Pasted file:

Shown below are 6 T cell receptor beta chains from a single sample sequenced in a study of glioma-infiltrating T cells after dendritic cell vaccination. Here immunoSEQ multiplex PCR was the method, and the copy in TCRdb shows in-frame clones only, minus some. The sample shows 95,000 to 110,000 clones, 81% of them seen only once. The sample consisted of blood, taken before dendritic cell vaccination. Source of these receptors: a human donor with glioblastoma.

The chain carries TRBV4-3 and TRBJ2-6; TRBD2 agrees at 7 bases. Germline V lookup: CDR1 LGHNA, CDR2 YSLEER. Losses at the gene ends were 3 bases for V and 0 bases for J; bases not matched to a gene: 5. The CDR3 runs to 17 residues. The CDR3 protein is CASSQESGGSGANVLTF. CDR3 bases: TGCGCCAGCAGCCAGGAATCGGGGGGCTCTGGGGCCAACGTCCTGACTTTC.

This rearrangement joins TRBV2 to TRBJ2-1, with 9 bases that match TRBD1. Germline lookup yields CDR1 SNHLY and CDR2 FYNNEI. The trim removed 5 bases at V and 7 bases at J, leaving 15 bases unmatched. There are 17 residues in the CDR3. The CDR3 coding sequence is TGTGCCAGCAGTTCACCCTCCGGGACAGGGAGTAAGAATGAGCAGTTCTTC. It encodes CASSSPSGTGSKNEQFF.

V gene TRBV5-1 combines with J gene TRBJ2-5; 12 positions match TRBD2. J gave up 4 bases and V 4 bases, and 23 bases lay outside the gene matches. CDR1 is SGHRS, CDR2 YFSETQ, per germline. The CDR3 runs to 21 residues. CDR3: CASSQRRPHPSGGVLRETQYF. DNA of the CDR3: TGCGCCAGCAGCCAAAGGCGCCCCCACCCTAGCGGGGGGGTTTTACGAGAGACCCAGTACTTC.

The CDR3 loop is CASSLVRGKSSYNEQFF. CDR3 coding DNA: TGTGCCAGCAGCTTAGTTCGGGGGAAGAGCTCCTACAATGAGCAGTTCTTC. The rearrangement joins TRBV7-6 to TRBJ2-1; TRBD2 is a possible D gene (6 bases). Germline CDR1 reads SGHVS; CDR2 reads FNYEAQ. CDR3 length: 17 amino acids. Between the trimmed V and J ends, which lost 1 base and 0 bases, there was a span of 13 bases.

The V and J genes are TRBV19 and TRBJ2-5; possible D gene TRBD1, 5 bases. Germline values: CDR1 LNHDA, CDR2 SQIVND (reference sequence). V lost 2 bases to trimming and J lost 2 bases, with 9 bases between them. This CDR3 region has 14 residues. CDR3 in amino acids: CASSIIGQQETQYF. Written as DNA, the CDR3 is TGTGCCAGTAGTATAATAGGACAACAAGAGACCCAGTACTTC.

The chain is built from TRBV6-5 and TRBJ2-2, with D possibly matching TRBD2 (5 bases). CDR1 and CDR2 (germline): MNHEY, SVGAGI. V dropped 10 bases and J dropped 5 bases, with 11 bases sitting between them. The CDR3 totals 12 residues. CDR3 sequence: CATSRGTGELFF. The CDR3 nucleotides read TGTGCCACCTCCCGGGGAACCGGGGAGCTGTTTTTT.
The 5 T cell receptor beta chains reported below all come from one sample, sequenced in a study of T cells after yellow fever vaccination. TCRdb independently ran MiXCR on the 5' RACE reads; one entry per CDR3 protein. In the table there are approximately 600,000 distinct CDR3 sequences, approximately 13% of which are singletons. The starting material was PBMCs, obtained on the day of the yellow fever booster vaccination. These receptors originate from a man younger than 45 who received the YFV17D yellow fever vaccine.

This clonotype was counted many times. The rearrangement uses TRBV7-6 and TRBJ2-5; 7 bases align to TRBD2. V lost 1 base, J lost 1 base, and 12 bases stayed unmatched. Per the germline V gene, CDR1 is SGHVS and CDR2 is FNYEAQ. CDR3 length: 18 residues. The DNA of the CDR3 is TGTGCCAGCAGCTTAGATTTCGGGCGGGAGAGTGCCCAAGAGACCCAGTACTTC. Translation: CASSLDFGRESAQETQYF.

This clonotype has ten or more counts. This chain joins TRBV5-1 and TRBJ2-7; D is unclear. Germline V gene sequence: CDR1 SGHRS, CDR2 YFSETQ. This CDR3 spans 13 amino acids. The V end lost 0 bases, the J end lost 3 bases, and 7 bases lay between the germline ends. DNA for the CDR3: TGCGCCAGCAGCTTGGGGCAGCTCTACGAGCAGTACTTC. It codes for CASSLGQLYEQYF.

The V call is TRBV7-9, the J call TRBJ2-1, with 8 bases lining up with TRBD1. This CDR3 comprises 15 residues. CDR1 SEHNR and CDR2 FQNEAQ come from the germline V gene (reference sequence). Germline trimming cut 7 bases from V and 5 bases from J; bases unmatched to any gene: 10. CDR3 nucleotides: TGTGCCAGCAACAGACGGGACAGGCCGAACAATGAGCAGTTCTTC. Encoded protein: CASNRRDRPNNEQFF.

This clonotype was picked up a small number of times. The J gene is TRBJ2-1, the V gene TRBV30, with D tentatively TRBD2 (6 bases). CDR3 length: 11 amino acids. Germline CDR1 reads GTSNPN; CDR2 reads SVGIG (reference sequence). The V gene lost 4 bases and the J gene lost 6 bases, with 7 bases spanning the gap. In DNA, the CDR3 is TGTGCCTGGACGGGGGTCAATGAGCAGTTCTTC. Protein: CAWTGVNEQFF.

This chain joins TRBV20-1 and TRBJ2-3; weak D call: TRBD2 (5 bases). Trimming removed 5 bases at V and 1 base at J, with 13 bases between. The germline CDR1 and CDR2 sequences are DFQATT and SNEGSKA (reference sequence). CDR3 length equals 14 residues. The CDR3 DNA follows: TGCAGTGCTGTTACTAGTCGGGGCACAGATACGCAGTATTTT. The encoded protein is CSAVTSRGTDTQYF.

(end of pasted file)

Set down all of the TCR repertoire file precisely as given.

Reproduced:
Shown below are 6 T cell receptor beta chains from a single sample sequenced in a study of glioma-infiltrating T cells after dendritic cell vaccination. Here immunoSEQ multiplex PCR was the method, and the copy in TCRdb shows in-frame clones only, minus some. The sample shows 95,000 to 110,000 clones, 81% of them seen only once. The sample consisted of blood, taken before dendritic cell vaccination. Source of these receptors: a human donor with glioblastoma.

The chain carries TRBV4-3 and TRBJ2-6; TRBD2 agrees at 7 bases. Germline V lookup: CDR1 LGHNA, CDR2 YSLEER. Losses at the gene ends were 3 bases for V and 0 bases for J; bases not matched to a gene: 5. The CDR3 runs to 17 residues. The CDR3 protein is CASSQESGGSGANVLTF. CDR3 bases: TGCGCCAGCAGCCAGGAATCGGGGGGCTCTGGGGCCAACGTCCTGACTTTC.

This rearrangement joins TRBV2 to TRBJ2-1, with 9 bases that match TRBD1. Germline lookup yields CDR1 SNHLY and CDR2 FYNNEI. The trim removed 5 bases at V and 7 bases at J, leaving 15 bases unmatched. There are 17 residues in the CDR3. The CDR3 coding sequence is TGTGCCAGCAGTTCACCCTCCGGGACAGGGAGTAAGAATGAGCAGTTCTTC. It encodes CASSSPSGTGSKNEQFF.

V gene TRBV5-1 combines with J gene TRBJ2-5; 12 positions match TRBD2. J gave up 4 bases and V 4 bases, and 23 bases lay outside the gene matches. CDR1 is SGHRS, CDR2 YFSETQ, per germline. The CDR3 runs to 21 residues. CDR3: CASSQRRPHPSGGVLRETQYF. DNA of the CDR3: TGCGCCAGCAGCCAAAGGCGCCCCCACCCTAGCGGGGGGGTTTTACGAGAGACCCAGTACTTC.

The CDR3 loop is CASSLVRGKSSYNEQFF. CDR3 coding DNA: TGTGCCAGCAGCTTAGTTCGGGGGAAGAGCTCCTACAATGAGCAGTTCTTC. The rearrangement joins TRBV7-6 to TRBJ2-1; TRBD2 is a possible D gene (6 bases). Germline CDR1 reads SGHVS; CDR2 reads FNYEAQ. CDR3 length: 17 amino acids. Between the trimmed V and J ends, which lost 1 base and 0 bases, there was a span of 13 bases.

The V and J genes are TRBV19 and TRBJ2-5; possible D gene TRBD1, 5 bases. Germline values: CDR1 LNHDA, CDR2 SQIVND (reference sequence). V lost 2 bases to trimming and J lost 2 bases, with 9 bases between them. This CDR3 region has 14 residues. CDR3 in amino acids: CASSIIGQQETQYF. Written as DNA, the CDR3 is TGTGCCAGTAGTATAATAGGACAACAAGAGACCCAGTACTTC.

The chain is built from TRBV6-5 and TRBJ2-2, with D possibly matching TRBD2 (5 bases). CDR1 and CDR2 (germline): MNHEY, SVGAGI. V dropped 10 bases and J dropped 5 bases, with 11 bases sitting between them. The CDR3 totals 12 residues. CDR3 sequence: CATSRGTGELFF. The CDR3 nucleotides read TGTGCCACCTCCCGGGGAACCGGGGAGCTGTTTTTT.
The 5 T cell receptor beta chains reported below all come from one sample, sequenced in a study of T cells after yellow fever vaccination. TCRdb independently ran MiXCR on the 5' RACE reads; one entry per CDR3 protein. In the table there are approximately 600,000 distinct CDR3 sequences, approximately 13% of which are singletons. The starting material was PBMCs, obtained on the day of the yellow fever booster vaccination. These receptors originate from a man younger than 45 who received the YFV17D yellow fever vaccine.

This clonotype was counted many times. The rearrangement uses TRBV7-6 and TRBJ2-5; 7 bases align to TRBD2. V lost 1 base, J lost 1 base, and 12 bases stayed unmatched. Per the germline V gene, CDR1 is SGHVS and CDR2 is FNYEAQ. CDR3 length: 18 residues. The DNA of the CDR3 is TGTGCCAGCAGCTTAGATTTCGGGCGGGAGAGTGCCCAAGAGACCCAGTACTTC. Translation: CASSLDFGRESAQETQYF.

This clonotype has ten or more counts. This chain joins TRBV5-1 and TRBJ2-7; D is unclear. Germline V gene sequence: CDR1 SGHRS, CDR2 YFSETQ. This CDR3 spans 13 amino acids. The V end lost 0 bases, the J end lost 3 bases, and 7 bases lay between the germline ends. DNA for the CDR3: TGCGCCAGCAGCTTGGGGCAGCTCTACGAGCAGTACTTC. It codes for CASSLGQLYEQYF.

The V call is TRBV7-9, the J call TRBJ2-1, with 8 bases lining up with TRBD1. This CDR3 comprises 15 residues. CDR1 SEHNR and CDR2 FQNEAQ come from the germline V gene (reference sequence). Germline trimming cut 7 bases from V and 5 bases from J; bases unmatched to any gene: 10. CDR3 nucleotides: TGTGCCAGCAACAGACGGGACAGGCCGAACAATGAGCAGTTCTTC. Encoded protein: CASNRRDRPNNEQFF.

This clonotype was picked up a small number of times. The J gene is TRBJ2-1, the V gene TRBV30, with D tentatively TRBD2 (6 bases). CDR3 length: 11 amino acids. Germline CDR1 reads GTSNPN; CDR2 reads SVGIG (reference sequence). The V gene lost 4 bases and the J gene lost 6 bases, with 7 bases spanning the gap. In DNA, the CDR3 is TGTGCCTGGACGGGGGTCAATGAGCAGTTCTTC. Protein: CAWTGVNEQFF.

This chain joins TRBV20-1 and TRBJ2-3; weak D call: TRBD2 (5 bases). Trimming removed 5 bases at V and 1 base at J, with 13 bases between. The germline CDR1 and CDR2 sequences are DFQATT and SNEGSKA (reference sequence). CDR3 length equals 14 residues. The CDR3 DNA follows: TGCAGTGCTGTTACTAGTCGGGGCACAGATACGCAGTATTTT. The encoded protein is CSAVTSRGTDTQYF.